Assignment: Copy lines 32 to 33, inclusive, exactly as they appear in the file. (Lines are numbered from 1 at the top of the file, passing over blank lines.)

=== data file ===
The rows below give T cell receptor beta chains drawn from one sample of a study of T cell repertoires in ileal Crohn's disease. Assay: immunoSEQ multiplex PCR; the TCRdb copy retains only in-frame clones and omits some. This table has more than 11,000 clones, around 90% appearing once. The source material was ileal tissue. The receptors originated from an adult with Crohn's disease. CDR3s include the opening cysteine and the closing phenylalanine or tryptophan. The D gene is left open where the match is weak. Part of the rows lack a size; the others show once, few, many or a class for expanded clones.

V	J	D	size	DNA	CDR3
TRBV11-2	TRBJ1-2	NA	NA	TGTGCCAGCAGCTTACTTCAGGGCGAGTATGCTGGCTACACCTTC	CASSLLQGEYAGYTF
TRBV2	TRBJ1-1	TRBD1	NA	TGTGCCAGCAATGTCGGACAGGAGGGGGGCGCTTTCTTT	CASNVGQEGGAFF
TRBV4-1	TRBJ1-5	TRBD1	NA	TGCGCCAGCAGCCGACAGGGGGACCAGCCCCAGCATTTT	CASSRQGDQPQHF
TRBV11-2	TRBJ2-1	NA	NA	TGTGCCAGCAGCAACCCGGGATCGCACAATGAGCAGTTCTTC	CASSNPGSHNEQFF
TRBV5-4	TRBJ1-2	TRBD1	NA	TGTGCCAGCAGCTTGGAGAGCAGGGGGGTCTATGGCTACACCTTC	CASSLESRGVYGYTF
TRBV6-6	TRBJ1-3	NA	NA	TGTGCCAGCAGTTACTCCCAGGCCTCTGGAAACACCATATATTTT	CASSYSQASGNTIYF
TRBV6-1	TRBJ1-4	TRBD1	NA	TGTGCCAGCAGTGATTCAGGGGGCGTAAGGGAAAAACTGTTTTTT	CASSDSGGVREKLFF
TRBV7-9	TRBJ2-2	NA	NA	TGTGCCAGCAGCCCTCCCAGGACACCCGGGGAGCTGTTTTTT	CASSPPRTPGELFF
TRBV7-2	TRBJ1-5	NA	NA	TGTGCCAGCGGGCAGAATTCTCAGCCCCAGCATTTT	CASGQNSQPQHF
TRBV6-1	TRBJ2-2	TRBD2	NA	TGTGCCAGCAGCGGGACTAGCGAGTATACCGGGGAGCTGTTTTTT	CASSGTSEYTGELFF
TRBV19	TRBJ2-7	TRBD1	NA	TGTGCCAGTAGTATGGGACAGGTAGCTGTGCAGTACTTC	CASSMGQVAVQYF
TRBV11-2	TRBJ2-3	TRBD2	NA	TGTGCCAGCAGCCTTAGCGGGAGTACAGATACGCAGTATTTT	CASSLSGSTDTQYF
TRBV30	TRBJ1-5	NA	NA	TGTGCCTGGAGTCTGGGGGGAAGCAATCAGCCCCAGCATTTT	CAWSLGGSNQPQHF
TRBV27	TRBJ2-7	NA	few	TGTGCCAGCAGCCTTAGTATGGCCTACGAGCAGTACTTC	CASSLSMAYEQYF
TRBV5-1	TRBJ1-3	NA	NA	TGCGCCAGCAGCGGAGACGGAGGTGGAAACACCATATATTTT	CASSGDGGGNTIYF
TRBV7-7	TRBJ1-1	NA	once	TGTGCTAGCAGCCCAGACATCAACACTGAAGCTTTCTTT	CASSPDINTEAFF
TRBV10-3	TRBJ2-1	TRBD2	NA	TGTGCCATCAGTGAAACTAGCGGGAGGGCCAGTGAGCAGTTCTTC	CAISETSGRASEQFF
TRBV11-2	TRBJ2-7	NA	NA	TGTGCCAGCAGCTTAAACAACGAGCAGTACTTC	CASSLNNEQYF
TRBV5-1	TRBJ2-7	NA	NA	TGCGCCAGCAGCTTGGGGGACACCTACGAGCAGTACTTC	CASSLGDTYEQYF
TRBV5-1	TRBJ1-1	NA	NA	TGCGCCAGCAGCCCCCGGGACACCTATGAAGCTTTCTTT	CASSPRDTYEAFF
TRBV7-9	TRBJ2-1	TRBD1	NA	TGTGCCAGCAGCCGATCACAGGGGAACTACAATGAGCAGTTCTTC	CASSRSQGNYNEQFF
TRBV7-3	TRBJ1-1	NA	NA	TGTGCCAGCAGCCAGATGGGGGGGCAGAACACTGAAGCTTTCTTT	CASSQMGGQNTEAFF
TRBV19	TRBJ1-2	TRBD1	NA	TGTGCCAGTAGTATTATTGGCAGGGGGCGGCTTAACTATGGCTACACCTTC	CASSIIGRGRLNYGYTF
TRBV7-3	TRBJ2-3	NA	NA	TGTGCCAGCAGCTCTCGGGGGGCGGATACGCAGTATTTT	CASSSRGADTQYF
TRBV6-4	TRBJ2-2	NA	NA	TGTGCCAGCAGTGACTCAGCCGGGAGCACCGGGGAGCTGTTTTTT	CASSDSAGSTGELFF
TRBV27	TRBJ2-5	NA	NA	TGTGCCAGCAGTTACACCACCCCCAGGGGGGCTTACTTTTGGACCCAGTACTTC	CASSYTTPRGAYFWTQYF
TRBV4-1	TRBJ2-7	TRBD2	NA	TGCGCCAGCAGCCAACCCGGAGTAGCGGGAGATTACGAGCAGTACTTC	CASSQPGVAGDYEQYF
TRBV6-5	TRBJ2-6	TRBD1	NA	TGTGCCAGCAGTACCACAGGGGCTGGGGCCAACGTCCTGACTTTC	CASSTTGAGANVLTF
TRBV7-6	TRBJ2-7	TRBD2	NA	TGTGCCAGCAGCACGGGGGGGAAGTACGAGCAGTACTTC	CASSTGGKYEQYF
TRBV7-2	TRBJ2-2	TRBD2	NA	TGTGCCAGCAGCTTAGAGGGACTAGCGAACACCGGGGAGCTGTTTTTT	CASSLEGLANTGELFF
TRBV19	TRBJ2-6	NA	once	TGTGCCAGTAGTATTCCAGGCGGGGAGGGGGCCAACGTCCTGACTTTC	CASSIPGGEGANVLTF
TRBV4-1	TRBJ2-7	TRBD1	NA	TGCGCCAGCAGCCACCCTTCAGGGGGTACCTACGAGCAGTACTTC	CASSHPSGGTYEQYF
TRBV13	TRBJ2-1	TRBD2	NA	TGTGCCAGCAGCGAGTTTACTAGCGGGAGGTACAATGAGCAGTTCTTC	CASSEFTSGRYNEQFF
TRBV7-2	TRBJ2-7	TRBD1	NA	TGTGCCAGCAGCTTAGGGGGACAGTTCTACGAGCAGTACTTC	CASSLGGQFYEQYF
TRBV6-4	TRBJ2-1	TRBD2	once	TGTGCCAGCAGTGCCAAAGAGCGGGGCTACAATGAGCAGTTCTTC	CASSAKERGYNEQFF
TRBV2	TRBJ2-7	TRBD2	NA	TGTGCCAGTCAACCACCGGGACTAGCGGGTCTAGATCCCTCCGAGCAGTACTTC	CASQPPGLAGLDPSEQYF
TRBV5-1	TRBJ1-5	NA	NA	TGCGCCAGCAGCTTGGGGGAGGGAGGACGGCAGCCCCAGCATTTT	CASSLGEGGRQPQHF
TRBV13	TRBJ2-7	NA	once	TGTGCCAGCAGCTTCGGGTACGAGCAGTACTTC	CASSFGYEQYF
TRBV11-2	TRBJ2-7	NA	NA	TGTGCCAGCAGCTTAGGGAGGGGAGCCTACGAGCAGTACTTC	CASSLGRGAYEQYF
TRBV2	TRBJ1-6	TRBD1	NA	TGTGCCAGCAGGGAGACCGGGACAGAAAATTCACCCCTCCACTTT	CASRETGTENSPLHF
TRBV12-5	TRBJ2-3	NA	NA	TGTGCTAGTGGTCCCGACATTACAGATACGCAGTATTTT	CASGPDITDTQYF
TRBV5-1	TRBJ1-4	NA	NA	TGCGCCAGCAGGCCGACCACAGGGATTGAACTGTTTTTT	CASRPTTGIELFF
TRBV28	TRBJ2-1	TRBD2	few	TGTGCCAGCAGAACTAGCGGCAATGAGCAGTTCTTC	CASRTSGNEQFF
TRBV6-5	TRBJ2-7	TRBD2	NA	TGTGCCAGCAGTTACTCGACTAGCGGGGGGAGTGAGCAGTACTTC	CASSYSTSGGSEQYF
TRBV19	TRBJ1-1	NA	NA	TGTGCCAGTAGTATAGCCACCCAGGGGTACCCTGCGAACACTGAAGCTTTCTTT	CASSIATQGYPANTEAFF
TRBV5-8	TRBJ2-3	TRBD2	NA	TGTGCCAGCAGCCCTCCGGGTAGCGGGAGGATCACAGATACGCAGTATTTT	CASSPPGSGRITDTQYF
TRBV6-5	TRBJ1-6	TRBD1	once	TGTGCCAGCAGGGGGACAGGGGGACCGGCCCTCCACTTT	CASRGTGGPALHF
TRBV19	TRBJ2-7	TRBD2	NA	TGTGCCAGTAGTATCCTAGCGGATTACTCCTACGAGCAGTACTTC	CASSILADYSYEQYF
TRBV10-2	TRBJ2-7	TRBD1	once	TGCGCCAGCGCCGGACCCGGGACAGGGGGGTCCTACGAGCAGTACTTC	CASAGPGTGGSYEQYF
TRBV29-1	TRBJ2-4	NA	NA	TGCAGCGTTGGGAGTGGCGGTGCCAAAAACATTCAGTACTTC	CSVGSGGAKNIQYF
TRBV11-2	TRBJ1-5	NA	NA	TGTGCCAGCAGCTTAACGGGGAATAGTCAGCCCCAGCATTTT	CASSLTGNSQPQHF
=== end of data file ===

TRBV7-2	TRBJ2-2	TRBD2	NA	TGTGCCAGCAGCTTAGAGGGACTAGCGAACACCGGGGAGCTGTTTTTT	CASSLEGLANTGELFF
TRBV19	TRBJ2-6	NA	once	TGTGCCAGTAGTATTCCAGGCGGGGAGGGGGCCAACGTCCTGACTTTC	CASSIPGGEGANVLTF